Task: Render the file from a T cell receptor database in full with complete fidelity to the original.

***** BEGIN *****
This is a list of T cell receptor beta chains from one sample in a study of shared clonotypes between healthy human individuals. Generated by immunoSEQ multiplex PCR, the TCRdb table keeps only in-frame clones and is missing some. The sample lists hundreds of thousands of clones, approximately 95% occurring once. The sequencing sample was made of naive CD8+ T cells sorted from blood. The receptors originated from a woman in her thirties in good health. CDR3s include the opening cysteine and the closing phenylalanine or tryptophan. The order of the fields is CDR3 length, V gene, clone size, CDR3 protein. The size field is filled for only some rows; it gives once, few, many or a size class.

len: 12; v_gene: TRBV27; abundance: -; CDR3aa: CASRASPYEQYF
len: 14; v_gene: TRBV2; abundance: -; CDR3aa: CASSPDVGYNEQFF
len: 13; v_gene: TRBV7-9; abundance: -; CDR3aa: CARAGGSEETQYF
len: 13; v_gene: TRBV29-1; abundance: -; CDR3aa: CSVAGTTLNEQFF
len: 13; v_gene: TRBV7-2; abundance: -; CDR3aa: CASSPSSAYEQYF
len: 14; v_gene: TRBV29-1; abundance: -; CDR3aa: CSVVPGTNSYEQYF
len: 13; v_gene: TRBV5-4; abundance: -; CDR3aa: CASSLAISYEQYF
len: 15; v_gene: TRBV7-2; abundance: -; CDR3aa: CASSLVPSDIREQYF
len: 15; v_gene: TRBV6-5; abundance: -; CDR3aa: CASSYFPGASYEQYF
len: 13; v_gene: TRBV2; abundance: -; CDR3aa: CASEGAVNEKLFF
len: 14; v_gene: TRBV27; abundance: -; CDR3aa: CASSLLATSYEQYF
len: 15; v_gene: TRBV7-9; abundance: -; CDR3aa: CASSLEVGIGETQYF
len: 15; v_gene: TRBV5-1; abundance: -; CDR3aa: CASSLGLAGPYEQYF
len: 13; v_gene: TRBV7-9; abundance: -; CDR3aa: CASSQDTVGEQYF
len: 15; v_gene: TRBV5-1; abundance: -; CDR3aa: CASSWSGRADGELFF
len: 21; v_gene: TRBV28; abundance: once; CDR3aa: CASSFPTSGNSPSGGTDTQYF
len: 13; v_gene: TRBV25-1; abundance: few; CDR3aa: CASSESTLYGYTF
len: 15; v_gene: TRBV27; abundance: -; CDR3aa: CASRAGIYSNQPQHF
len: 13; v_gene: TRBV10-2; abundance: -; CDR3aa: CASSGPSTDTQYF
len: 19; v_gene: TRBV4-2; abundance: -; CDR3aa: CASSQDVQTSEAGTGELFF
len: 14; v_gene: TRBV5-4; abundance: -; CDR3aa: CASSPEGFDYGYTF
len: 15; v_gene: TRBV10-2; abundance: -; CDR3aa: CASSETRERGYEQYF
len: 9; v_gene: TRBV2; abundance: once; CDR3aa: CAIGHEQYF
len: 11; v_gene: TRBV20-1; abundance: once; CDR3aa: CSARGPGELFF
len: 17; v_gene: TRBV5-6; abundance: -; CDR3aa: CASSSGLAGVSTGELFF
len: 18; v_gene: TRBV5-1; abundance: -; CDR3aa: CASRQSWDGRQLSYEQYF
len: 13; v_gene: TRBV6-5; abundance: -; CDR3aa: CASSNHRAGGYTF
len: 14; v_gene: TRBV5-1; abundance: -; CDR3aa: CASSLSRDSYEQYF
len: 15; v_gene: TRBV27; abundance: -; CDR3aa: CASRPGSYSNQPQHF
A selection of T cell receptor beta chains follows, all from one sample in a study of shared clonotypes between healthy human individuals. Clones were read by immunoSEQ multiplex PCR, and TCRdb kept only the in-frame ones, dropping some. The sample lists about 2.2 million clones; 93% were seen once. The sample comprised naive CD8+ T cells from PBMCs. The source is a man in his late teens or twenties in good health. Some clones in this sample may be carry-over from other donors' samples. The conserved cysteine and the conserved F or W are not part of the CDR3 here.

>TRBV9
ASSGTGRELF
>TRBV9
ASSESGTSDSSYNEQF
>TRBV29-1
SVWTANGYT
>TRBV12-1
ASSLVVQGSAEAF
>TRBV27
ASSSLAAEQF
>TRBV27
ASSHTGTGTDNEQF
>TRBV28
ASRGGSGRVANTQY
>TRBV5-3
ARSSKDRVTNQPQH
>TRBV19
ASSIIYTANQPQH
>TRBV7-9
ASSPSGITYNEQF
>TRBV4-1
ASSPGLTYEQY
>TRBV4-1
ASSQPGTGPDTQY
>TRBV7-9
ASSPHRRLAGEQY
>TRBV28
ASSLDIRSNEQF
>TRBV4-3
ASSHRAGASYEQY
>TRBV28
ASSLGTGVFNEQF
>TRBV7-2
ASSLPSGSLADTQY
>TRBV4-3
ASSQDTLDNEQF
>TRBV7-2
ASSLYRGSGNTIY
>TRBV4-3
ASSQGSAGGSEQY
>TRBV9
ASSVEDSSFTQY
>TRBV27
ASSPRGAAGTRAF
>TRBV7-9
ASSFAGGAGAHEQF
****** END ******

This is a list of T cell receptor beta chains from one sample in a study of shared clonotypes between healthy human individuals. Generated by immunoSEQ multiplex PCR, the TCRdb table keeps only in-frame clones and is missing some. The sample lists hundreds of thousands of clones, approximately 95% occurring once. The sequencing sample was made of naive CD8+ T cells sorted from blood. The receptors originated from a woman in her thirties in good health. CDR3s include the opening cysteine and the closing phenylalanine or tryptophan. The order of the fields is CDR3 length, V gene, clone size, CDR3 protein. The size field is filled for only some rows; it gives once, few, many or a size class.

len: 12; v_gene: TRBV27; abundance: -; CDR3aa: CASRASPYEQYF
len: 14; v_gene: TRBV2; abundance: -; CDR3aa: CASSPDVGYNEQFF
len: 13; v_gene: TRBV7-9; abundance: -; CDR3aa: CARAGGSEETQYF
len: 13; v_gene: TRBV29-1; abundance: -; CDR3aa: CSVAGTTLNEQFF
len: 13; v_gene: TRBV7-2; abundance: -; CDR3aa: CASSPSSAYEQYF
len: 14; v_gene: TRBV29-1; abundance: -; CDR3aa: CSVVPGTNSYEQYF
len: 13; v_gene: TRBV5-4; abundance: -; CDR3aa: CASSLAISYEQYF
len: 15; v_gene: TRBV7-2; abundance: -; CDR3aa: CASSLVPSDIREQYF
len: 15; v_gene: TRBV6-5; abundance: -; CDR3aa: CASSYFPGASYEQYF
len: 13; v_gene: TRBV2; abundance: -; CDR3aa: CASEGAVNEKLFF
len: 14; v_gene: TRBV27; abundance: -; CDR3aa: CASSLLATSYEQYF
len: 15; v_gene: TRBV7-9; abundance: -; CDR3aa: CASSLEVGIGETQYF
len: 15; v_gene: TRBV5-1; abundance: -; CDR3aa: CASSLGLAGPYEQYF
len: 13; v_gene: TRBV7-9; abundance: -; CDR3aa: CASSQDTVGEQYF
len: 15; v_gene: TRBV5-1; abundance: -; CDR3aa: CASSWSGRADGELFF
len: 21; v_gene: TRBV28; abundance: once; CDR3aa: CASSFPTSGNSPSGGTDTQYF
len: 13; v_gene: TRBV25-1; abundance: few; CDR3aa: CASSESTLYGYTF
len: 15; v_gene: TRBV27; abundance: -; CDR3aa: CASRAGIYSNQPQHF
len: 13; v_gene: TRBV10-2; abundance: -; CDR3aa: CASSGPSTDTQYF
len: 19; v_gene: TRBV4-2; abundance: -; CDR3aa: CASSQDVQTSEAGTGELFF
len: 14; v_gene: TRBV5-4; abundance: -; CDR3aa: CASSPEGFDYGYTF
len: 15; v_gene: TRBV10-2; abundance: -; CDR3aa: CASSETRERGYEQYF
len: 9; v_gene: TRBV2; abundance: once; CDR3aa: CAIGHEQYF
len: 11; v_gene: TRBV20-1; abundance: once; CDR3aa: CSARGPGELFF
len: 17; v_gene: TRBV5-6; abundance: -; CDR3aa: CASSSGLAGVSTGELFF
len: 18; v_gene: TRBV5-1; abundance: -; CDR3aa: CASRQSWDGRQLSYEQYF
len: 13; v_gene: TRBV6-5; abundance: -; CDR3aa: CASSNHRAGGYTF
len: 14; v_gene: TRBV5-1; abundance: -; CDR3aa: CASSLSRDSYEQYF
len: 15; v_gene: TRBV27; abundance: -; CDR3aa: CASRPGSYSNQPQHF
A selection of T cell receptor beta chains follows, all from one sample in a study of shared clonotypes between healthy human individuals. Clones were read by immunoSEQ multiplex PCR, and TCRdb kept only the in-frame ones, dropping some. The sample lists about 2.2 million clones; 93% were seen once. The sample comprised naive CD8+ T cells from PBMCs. The source is a man in his late teens or twenties in good health. Some clones in this sample may be carry-over from other donors' samples. The conserved cysteine and the conserved F or W are not part of the CDR3 here.

>TRBV9
ASSGTGRELF
>TRBV9
ASSESGTSDSSYNEQF
>TRBV29-1
SVWTANGYT
>TRBV12-1
ASSLVVQGSAEAF
>TRBV27
ASSSLAAEQF
>TRBV27
ASSHTGTGTDNEQF
>TRBV28
ASRGGSGRVANTQY
>TRBV5-3
ARSSKDRVTNQPQH
>TRBV19
ASSIIYTANQPQH
>TRBV7-9
ASSPSGITYNEQF
>TRBV4-1
ASSPGLTYEQY
>TRBV4-1
ASSQPGTGPDTQY
>TRBV7-9
ASSPHRRLAGEQY
>TRBV28
ASSLDIRSNEQF
>TRBV4-3
ASSHRAGASYEQY
>TRBV28
ASSLGTGVFNEQF
>TRBV7-2
ASSLPSGSLADTQY
>TRBV4-3
ASSQDTLDNEQF
>TRBV7-2
ASSLYRGSGNTIY
>TRBV4-3
ASSQGSAGGSEQY
>TRBV9
ASSVEDSSFTQY
>TRBV27
ASSPRGAAGTRAF
>TRBV7-9
ASSFAGGAGAHEQF